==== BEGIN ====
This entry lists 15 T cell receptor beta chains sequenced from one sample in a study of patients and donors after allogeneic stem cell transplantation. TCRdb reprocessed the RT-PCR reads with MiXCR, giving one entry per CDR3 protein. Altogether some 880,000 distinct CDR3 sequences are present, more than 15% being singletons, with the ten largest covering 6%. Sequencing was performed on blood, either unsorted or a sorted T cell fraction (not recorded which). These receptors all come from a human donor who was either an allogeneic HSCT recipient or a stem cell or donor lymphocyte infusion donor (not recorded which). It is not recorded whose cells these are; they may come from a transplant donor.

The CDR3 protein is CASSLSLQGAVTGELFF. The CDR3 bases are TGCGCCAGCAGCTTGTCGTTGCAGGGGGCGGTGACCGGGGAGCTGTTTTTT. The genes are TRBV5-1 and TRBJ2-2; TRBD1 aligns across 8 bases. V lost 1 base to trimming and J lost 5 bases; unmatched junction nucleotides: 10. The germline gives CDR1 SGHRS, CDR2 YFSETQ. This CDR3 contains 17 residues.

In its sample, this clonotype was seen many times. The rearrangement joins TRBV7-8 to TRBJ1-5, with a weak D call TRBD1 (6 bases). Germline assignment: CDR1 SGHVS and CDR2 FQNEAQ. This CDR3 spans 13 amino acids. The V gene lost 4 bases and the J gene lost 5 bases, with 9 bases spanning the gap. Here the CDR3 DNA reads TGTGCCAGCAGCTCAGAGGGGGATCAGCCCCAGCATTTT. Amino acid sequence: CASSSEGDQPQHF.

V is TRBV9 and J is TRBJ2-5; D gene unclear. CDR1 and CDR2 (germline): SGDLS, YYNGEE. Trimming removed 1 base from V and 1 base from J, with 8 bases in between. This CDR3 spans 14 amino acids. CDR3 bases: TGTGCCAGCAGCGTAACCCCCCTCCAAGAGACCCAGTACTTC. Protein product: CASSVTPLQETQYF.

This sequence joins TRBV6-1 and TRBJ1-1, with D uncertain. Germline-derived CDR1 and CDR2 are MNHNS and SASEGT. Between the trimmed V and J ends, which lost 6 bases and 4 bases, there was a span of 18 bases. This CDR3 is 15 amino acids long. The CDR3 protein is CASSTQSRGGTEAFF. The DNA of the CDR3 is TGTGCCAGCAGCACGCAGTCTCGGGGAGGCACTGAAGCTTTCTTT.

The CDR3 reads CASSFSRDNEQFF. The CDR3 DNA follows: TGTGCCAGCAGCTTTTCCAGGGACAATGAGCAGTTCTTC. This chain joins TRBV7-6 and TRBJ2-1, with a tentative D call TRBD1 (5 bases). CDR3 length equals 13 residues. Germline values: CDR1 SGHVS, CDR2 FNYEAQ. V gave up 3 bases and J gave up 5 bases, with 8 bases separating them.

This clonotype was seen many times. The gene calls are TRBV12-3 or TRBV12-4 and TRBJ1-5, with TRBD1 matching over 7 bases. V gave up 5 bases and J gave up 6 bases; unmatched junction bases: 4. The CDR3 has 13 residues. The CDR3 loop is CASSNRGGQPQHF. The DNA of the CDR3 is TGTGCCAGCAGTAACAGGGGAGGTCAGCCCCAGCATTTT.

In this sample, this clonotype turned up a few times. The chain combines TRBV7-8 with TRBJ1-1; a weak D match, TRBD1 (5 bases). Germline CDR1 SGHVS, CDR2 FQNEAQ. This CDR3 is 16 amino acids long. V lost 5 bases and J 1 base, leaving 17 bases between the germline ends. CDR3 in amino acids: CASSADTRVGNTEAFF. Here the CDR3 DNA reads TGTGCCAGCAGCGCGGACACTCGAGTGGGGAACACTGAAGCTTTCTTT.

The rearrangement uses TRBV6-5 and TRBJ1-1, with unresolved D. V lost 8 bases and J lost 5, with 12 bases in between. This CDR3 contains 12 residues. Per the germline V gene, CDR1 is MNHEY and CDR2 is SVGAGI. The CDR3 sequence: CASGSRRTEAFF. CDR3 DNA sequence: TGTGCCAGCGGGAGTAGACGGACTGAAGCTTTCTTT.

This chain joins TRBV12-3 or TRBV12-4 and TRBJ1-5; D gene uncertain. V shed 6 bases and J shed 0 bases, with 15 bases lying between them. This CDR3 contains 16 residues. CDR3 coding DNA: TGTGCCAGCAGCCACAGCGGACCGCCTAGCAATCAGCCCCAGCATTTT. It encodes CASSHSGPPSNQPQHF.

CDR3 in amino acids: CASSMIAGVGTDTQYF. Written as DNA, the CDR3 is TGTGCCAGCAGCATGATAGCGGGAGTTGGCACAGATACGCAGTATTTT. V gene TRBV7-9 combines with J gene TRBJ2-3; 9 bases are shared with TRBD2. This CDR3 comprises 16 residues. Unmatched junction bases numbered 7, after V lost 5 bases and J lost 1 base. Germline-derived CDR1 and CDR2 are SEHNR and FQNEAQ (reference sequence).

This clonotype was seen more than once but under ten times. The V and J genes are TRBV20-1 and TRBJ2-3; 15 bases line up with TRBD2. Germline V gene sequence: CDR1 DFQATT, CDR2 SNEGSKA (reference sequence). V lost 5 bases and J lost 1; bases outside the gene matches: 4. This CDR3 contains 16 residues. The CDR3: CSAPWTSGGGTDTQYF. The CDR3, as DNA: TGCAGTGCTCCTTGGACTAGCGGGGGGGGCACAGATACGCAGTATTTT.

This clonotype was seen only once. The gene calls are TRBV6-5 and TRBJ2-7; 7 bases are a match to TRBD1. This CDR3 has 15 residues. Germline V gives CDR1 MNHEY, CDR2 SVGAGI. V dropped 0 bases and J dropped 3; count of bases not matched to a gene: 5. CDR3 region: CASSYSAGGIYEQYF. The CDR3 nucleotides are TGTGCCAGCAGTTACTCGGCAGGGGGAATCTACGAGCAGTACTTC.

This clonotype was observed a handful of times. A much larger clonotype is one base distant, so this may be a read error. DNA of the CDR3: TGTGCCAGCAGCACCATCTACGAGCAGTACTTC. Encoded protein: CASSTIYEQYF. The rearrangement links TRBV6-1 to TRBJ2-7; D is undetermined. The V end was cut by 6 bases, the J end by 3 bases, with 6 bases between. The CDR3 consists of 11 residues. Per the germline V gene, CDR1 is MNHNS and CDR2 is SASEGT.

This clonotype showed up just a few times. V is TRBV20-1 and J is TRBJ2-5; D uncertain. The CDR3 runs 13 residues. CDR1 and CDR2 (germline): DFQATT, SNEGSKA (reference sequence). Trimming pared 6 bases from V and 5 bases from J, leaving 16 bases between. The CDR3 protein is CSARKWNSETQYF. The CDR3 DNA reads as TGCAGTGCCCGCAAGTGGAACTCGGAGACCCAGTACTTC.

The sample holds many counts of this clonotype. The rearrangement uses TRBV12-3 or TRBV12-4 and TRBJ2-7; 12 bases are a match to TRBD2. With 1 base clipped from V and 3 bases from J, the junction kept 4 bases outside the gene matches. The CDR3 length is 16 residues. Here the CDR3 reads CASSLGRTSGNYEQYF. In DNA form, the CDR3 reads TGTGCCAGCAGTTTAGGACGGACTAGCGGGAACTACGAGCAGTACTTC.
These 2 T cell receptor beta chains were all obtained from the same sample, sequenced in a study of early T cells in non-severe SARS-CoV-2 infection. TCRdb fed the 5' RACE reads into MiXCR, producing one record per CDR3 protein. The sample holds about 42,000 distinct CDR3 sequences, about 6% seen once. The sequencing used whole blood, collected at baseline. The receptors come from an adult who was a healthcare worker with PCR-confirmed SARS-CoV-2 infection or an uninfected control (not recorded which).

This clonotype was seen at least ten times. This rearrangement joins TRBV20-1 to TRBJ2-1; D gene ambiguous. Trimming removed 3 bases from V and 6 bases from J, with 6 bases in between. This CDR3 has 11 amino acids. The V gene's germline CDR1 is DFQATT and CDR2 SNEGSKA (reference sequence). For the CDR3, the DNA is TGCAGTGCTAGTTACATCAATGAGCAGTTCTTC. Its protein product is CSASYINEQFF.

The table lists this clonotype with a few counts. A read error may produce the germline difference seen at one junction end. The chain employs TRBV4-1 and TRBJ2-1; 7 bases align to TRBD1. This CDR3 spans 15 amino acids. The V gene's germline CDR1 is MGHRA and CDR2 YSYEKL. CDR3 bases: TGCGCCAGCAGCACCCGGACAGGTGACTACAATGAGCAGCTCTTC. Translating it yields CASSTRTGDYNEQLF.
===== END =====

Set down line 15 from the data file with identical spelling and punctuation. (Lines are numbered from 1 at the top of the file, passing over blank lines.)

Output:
This clonotype showed up just a few times. V is TRBV20-1 and J is TRBJ2-5; D uncertain. The CDR3 runs 13 residues. CDR1 and CDR2 (germline): DFQATT, SNEGSKA (reference sequence). Trimming pared 6 bases from V and 5 bases from J, leaving 16 bases between. The CDR3 protein is CSARKWNSETQYF. The CDR3 DNA reads as TGCAGTGCCCGCAAGTGGAACTCGGAGACCCAGTACTTC.